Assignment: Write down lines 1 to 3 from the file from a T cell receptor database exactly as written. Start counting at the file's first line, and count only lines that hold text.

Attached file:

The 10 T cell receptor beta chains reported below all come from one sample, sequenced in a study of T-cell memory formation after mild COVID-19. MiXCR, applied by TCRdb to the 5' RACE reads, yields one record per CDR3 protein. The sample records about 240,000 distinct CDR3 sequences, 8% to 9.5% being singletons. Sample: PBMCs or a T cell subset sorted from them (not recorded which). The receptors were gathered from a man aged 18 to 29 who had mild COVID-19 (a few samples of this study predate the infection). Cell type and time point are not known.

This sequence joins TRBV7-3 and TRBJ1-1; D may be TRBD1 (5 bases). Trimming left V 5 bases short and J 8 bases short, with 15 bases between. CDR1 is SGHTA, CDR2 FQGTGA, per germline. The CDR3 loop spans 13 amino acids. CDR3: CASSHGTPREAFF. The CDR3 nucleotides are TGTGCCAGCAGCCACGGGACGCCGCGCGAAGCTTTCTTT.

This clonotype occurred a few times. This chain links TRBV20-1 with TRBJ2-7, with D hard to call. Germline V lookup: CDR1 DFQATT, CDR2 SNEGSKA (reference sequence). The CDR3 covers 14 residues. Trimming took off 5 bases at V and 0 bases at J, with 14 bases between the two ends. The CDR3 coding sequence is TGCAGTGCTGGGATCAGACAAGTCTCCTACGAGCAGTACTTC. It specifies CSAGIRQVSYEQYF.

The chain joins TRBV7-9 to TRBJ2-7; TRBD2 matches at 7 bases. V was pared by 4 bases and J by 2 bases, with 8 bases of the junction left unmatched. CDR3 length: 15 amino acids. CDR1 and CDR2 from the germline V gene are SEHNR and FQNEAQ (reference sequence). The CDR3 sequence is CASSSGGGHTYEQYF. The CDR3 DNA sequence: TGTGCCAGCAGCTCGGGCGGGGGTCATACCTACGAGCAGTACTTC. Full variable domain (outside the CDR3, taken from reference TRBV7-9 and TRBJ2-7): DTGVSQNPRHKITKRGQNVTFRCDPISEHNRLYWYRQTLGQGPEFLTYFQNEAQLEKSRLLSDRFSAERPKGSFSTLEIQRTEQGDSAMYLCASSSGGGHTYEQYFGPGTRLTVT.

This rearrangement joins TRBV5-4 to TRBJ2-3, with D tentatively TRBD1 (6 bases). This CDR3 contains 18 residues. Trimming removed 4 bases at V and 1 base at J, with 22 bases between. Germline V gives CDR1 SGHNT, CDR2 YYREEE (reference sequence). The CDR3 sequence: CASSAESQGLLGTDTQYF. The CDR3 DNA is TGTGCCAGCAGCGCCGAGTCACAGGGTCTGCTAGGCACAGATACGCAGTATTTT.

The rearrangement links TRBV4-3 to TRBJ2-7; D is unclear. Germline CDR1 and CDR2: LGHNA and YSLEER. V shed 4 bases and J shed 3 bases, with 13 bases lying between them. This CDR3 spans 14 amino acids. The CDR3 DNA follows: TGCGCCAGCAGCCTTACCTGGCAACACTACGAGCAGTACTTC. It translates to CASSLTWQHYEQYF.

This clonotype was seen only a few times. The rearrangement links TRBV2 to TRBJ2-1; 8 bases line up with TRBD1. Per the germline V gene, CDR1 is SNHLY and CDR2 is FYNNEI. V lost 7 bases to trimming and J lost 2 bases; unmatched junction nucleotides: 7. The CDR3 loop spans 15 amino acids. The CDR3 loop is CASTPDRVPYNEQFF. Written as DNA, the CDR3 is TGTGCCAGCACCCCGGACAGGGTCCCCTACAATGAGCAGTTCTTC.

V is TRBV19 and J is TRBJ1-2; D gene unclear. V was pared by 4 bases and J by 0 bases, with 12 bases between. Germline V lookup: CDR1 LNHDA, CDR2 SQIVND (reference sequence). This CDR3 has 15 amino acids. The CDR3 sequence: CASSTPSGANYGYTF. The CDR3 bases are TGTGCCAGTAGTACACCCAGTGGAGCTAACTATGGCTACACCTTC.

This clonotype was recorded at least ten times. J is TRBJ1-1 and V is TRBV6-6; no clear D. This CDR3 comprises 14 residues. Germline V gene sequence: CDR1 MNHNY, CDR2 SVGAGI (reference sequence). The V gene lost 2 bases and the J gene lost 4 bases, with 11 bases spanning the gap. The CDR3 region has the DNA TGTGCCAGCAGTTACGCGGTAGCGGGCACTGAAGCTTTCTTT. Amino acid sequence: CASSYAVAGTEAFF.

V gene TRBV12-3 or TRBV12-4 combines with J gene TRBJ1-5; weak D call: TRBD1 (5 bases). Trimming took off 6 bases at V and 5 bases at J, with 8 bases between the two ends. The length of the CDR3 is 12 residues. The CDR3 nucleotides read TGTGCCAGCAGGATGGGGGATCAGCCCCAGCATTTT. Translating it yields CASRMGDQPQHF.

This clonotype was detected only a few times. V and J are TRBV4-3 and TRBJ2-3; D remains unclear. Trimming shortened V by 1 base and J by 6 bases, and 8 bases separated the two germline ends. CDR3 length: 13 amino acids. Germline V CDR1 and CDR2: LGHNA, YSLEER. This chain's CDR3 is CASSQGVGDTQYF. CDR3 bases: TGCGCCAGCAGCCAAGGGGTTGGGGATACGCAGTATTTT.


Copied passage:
The 10 T cell receptor beta chains reported below all come from one sample, sequenced in a study of T-cell memory formation after mild COVID-19. MiXCR, applied by TCRdb to the 5' RACE reads, yields one record per CDR3 protein. The sample records about 240,000 distinct CDR3 sequences, 8% to 9.5% being singletons. Sample: PBMCs or a T cell subset sorted from them (not recorded which). The receptors were gathered from a man aged 18 to 29 who had mild COVID-19 (a few samples of this study predate the infection). Cell type and time point are not known.

This sequence joins TRBV7-3 and TRBJ1-1; D may be TRBD1 (5 bases). Trimming left V 5 bases short and J 8 bases short, with 15 bases between. CDR1 is SGHTA, CDR2 FQGTGA, per germline. The CDR3 loop spans 13 amino acids. CDR3: CASSHGTPREAFF. The CDR3 nucleotides are TGTGCCAGCAGCCACGGGACGCCGCGCGAAGCTTTCTTT.

This clonotype occurred a few times. This chain links TRBV20-1 with TRBJ2-7, with D hard to call. Germline V lookup: CDR1 DFQATT, CDR2 SNEGSKA (reference sequence). The CDR3 covers 14 residues. Trimming took off 5 bases at V and 0 bases at J, with 14 bases between the two ends. The CDR3 coding sequence is TGCAGTGCTGGGATCAGACAAGTCTCCTACGAGCAGTACTTC. It specifies CSAGIRQVSYEQYF.